• Defamation/Libel/Slander: Oneyear.  N.C.G.S. § 1-54.  An example of a defamation claim would be if a newspaper printed that somebody was a mass murderer when in fact they were never charged with a crime and never did such a thing.
  • Trespass: Three years.  N.C.G.S. § 1-52(3).  An example of a trespass might be if some neighbors cut down trees in the woods on your property and put down a dirt bike trail.  Sometimes if a trespass comes and goes, or happens, then stops, then happens again, a new time period to sue begins each time.
  • Products Liability: A lawsuit for negligence for a product defect must be brought within three years of the injury or loss, and a claim for breach of contract must be filed within three years of the breach. Additionally, a product liability lawsuit must also comply with the twelve year statute of repose, meaning that the suit may have to be brought within twelve years of the product’s initial purchase, unless an exception applies or the matter does not fall within the scope of the statute. N.C.G.S § 99B, § 1-46.1, § 1-52.  An example of a product liability claim might be if someone was injured in an airplane crash and the airplane crashed because of a manufacturing defect in its engine.
  • Injury to Personal Property: Three years.  N.C.G.S. § 1-52(4).  An example might be if you owned a forklift, and someone came and took out an engine part so that now you could not use it.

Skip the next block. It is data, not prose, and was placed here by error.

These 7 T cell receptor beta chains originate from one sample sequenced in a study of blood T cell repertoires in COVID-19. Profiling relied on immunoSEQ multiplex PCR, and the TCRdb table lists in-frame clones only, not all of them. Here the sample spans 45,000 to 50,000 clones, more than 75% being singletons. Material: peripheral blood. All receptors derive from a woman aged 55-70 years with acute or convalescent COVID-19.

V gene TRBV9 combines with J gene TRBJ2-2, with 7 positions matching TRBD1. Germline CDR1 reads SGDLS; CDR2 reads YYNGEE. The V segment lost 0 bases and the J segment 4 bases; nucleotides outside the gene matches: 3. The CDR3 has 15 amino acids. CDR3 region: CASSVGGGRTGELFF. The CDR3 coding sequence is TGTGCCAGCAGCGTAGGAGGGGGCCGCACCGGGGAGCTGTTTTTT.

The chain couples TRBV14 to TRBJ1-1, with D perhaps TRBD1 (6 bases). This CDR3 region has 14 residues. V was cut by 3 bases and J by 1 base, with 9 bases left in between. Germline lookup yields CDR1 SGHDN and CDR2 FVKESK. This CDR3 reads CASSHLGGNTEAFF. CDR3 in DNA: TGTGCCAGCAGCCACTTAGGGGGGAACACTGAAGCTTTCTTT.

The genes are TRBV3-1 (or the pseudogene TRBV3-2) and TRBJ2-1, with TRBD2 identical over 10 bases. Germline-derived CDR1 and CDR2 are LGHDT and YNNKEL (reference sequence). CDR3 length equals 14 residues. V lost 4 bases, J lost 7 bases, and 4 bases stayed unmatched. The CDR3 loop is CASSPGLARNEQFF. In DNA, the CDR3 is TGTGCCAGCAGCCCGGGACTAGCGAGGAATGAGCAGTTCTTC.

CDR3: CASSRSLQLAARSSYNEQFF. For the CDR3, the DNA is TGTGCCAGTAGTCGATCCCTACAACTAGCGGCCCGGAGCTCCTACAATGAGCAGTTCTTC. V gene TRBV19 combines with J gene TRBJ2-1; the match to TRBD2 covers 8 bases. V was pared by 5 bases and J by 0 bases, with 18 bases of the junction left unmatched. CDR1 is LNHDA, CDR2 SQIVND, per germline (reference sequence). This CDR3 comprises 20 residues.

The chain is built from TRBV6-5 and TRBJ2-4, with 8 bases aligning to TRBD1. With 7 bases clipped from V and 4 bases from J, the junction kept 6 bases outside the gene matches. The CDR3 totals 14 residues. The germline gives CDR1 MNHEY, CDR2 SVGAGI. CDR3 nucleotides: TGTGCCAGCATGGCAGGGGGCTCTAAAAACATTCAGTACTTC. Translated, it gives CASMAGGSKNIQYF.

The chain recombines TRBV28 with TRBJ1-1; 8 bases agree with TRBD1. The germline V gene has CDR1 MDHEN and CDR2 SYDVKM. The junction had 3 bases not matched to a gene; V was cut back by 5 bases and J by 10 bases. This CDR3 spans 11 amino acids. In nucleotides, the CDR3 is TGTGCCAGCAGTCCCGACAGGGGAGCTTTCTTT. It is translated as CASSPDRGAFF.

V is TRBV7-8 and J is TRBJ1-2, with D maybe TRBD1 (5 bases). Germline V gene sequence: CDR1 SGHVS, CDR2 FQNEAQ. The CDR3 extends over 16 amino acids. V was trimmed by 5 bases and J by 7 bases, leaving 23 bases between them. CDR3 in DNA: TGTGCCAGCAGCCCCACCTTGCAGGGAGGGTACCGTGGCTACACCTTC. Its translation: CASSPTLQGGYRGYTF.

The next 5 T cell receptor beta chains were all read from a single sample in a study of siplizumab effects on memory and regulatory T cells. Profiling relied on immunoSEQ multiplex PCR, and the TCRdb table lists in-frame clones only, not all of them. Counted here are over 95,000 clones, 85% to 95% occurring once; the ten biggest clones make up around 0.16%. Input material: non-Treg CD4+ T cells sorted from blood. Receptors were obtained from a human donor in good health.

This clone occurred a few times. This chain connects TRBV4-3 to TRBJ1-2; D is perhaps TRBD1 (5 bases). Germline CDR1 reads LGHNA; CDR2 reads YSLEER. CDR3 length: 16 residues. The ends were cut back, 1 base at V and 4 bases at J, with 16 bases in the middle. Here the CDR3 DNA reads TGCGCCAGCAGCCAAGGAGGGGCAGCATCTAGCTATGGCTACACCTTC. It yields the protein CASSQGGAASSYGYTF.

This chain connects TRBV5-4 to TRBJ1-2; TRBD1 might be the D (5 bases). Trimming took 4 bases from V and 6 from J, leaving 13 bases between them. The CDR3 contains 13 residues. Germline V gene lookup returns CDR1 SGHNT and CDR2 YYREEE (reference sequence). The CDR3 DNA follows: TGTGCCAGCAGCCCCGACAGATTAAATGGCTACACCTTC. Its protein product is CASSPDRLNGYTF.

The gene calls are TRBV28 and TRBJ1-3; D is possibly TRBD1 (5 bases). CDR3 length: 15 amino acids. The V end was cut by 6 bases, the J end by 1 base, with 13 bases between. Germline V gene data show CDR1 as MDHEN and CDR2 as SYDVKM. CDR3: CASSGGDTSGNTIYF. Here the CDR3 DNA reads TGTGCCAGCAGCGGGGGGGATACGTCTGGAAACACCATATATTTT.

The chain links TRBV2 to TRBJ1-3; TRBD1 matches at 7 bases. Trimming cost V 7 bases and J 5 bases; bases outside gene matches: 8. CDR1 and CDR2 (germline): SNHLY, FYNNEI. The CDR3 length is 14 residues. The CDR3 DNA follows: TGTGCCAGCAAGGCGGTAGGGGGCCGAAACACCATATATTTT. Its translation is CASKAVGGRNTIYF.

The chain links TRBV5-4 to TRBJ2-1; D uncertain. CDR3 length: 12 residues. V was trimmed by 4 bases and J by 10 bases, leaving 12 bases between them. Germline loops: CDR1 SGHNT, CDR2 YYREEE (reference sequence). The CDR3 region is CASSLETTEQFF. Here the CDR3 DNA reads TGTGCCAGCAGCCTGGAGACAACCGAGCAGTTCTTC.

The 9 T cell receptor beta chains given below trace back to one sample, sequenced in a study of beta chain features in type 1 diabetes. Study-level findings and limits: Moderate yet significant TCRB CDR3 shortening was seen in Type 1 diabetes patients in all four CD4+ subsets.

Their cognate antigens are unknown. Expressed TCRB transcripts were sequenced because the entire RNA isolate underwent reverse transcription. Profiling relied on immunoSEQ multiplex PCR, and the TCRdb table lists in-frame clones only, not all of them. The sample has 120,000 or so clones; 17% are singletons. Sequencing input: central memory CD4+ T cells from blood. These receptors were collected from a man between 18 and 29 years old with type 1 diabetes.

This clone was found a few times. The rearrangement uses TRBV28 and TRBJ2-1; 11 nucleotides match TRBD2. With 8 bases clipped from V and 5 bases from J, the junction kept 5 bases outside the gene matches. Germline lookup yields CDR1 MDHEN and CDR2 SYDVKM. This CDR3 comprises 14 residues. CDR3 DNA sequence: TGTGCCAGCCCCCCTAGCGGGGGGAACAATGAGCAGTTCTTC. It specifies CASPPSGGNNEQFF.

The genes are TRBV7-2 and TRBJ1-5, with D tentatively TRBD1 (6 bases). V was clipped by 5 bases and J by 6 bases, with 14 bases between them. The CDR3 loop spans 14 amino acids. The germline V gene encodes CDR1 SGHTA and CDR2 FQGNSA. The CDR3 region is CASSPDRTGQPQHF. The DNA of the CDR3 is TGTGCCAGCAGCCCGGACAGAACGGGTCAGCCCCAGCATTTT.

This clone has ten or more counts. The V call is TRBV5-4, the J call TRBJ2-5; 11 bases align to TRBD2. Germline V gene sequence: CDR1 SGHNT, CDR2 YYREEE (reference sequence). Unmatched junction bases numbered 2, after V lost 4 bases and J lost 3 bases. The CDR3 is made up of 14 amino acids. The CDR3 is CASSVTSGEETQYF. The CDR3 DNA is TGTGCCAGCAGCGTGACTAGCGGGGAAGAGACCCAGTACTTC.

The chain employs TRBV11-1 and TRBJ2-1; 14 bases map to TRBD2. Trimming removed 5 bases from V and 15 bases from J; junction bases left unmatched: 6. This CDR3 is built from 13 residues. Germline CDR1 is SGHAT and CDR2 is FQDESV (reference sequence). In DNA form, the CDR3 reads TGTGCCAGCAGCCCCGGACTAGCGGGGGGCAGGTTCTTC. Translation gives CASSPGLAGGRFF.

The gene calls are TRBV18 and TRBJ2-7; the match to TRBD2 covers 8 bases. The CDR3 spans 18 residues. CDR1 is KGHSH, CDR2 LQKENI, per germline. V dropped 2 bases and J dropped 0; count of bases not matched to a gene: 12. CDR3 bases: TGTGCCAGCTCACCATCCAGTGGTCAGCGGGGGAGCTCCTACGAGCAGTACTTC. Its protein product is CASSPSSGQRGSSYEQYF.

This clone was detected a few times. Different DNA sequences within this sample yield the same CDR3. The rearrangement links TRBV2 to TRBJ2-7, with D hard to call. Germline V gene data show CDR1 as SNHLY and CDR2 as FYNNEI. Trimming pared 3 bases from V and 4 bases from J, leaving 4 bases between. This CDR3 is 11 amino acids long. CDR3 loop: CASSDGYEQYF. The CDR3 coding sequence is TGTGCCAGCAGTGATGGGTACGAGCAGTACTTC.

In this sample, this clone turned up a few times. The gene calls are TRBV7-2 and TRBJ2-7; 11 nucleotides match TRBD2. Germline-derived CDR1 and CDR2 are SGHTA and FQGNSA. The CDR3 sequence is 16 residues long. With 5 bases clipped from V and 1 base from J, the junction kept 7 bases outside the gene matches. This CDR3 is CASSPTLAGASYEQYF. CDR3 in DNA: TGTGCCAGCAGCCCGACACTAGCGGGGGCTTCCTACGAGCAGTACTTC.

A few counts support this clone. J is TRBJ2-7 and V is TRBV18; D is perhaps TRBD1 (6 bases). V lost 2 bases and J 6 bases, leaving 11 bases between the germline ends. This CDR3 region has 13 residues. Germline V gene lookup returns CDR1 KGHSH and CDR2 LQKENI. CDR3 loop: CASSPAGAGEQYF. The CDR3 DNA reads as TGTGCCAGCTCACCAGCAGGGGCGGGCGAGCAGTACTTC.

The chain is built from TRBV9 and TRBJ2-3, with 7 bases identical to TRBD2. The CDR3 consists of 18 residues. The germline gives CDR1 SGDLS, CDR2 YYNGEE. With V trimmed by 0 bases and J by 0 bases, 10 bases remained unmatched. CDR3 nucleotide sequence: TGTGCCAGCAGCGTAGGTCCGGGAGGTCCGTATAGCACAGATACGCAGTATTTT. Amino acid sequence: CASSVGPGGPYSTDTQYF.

• Fraud: Three years.  The time may be extended if the fraud took a while to be discovered.  N.C.G.S. § 1-52(9).
  • Contracts: Three years.  The three year period may begin to run when the contract is breached. However, sometimes language inside of the contract itself can shorten or lengthen the time.  N.C.G.S. § 1-52(1).  An example would be if Joe agreed to pay Sam $50 a month to buy his boat, but then stopped paying midway through the contract.
  • Wrongful death:  Two years.  N.C.G.S. § 1-53.

There are many other legal rules that can affect the time period you have to bring a claim.  For example, a victim of the asbestos-related disease of mesothelioma may not learn that they have the disease until years after they worked around asbestos.  The victim also may not even have known that there was dangerous asbestos where they worked.  Therefore, in North Carolina, like in many other States, the Courts have allowed victims to sue after they learned of their disease. Sometimes, the law will provide for extra time if you were a minor child when the harm happened.  Sometimes, the law provides for extra time if the victim did not know at first that they were injured.  There are many other wrinkles in the law. The bottom line is that if you believe that you have been injured or your legal rights have been violated and that you have a claim, you should act promptly to protect your rights.  It is important to speak with an experienced personal injury attorney as soon as your personal injury occurs. If you have any questions about North Carolina’s statute of limitation laws, contact us today for a free consultation at 800.849.5291.